We conducted semistructured interviews with 13 EMS providers recruited from 4 hospital-based EMS agencies in an urban area in the east coast region of the United States. As shown in, a total of 85% (11/13) of them are paramedics, whereas the remaining 15% (2/13) are emergency medical technicians. Their years of experience ranged from 4 to 30 years, with 15% (2/13) of the participants being EMS directors. In addition, a few of them also serve other roles, such as EMS operation manager and quality assurance coordinator.
|ID||Sex||Occupation||Years of experience|
|P2||Male||Paramedic and EMSa educator||15|
|P3||Male||Paramedic and EMS director||25|
|P5||Male||Paramedic and quality assurance coordinator||30|
|P6||Male||Paramedic and EMS director||>30|
|P7||Female||Emergency medical technician||11|
|P10||Male||Emergency medical technician||4|
|P11||Male||Paramedic and EMS operation manager||21|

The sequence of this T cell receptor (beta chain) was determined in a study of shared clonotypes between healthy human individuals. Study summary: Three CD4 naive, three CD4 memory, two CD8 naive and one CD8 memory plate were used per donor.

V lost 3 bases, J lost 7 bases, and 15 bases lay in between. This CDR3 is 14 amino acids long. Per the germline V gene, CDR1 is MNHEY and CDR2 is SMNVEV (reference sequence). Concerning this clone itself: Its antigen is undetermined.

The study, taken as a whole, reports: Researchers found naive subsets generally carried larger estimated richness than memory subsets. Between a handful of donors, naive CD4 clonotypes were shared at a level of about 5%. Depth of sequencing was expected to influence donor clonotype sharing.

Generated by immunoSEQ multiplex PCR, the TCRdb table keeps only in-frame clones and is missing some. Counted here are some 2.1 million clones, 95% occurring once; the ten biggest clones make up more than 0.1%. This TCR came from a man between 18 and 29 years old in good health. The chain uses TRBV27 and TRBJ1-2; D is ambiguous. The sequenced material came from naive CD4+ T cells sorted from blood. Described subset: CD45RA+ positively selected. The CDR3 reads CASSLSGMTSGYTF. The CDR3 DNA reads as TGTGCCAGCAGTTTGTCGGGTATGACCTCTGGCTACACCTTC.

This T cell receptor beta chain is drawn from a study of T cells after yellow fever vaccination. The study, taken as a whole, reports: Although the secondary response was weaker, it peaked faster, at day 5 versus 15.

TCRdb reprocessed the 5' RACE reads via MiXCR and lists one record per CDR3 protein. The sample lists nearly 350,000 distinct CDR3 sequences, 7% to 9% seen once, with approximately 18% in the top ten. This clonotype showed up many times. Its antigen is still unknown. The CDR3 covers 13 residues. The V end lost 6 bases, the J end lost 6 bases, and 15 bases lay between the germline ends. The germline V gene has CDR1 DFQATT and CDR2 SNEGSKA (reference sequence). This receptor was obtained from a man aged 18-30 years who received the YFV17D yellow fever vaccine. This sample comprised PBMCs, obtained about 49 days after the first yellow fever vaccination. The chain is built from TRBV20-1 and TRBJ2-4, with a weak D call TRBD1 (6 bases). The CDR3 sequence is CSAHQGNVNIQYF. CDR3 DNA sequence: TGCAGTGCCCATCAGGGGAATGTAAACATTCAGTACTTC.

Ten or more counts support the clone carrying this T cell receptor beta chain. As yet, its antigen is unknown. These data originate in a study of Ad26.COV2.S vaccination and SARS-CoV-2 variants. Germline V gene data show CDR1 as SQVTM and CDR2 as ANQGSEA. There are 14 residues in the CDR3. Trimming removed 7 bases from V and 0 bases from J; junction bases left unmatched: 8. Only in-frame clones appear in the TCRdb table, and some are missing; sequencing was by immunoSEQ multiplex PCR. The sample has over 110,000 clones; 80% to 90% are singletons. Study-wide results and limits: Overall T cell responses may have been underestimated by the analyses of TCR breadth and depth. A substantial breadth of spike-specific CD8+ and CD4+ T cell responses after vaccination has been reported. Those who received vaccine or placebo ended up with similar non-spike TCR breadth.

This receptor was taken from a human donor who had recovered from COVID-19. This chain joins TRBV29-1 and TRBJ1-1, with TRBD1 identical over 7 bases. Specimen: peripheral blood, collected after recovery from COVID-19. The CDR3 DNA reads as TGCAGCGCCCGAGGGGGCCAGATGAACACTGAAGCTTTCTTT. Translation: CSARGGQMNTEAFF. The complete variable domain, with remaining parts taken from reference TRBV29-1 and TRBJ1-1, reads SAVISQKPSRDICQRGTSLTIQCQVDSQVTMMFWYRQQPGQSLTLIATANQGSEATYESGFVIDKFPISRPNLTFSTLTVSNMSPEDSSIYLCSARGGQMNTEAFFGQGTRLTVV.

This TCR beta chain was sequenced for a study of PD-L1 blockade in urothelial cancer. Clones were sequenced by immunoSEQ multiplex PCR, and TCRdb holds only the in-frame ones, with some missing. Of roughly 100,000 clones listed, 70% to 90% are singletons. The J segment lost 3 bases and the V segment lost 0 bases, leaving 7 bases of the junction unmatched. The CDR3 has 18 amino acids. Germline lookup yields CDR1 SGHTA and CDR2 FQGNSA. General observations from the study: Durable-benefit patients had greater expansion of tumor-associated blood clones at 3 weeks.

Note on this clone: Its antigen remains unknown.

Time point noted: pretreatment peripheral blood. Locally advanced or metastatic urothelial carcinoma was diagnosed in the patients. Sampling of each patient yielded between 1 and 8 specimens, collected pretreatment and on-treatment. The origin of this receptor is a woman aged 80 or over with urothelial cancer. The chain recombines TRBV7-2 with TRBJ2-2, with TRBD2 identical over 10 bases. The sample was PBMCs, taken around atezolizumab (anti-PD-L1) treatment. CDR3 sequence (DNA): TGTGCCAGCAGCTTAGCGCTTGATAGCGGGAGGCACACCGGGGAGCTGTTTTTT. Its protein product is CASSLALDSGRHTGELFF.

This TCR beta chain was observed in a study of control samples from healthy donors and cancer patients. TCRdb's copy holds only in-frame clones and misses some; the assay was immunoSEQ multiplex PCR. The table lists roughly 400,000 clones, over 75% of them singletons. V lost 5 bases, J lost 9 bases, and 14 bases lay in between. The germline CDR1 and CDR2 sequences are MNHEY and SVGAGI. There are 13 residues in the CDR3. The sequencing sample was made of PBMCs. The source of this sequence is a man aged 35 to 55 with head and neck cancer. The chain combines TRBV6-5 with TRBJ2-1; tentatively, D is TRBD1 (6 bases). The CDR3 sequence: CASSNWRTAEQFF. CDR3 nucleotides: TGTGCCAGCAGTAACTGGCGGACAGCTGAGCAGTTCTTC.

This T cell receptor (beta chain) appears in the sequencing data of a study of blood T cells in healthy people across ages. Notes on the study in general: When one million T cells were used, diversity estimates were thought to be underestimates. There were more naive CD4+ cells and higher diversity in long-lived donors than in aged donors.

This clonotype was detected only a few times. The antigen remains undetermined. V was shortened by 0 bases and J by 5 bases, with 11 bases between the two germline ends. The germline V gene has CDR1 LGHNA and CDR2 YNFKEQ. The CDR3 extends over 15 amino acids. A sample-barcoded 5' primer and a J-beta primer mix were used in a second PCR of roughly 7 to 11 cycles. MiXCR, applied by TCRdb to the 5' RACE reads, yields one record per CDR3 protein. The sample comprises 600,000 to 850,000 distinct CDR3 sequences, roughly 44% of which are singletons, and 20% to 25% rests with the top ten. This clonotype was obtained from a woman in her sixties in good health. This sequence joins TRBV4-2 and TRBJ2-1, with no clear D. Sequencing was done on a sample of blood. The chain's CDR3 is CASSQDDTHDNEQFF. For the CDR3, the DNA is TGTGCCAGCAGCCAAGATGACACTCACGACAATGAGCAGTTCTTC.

aEMS: emergency medical services.
We included both emergency medical technicians and paramedics in our study because they represent the major types of EMS providers in the United States. Emergency medical technicians are trained to provide basic life support such as oxygen administration, wound treatment, and cardiopulmonary resuscitation. In contrast, the scope of practice and autonomy of paramedics are greater. Paramedics are allied health professionals with >1000 hours of training and provide advanced life support for patients, including advanced airway management, electrocardiogram interpretation, and medication administration. With both emergency medical technician and paramedic roles involved in our study, we were able to gain a holistic understanding of the use scenarios of smart glasses from different perspectives.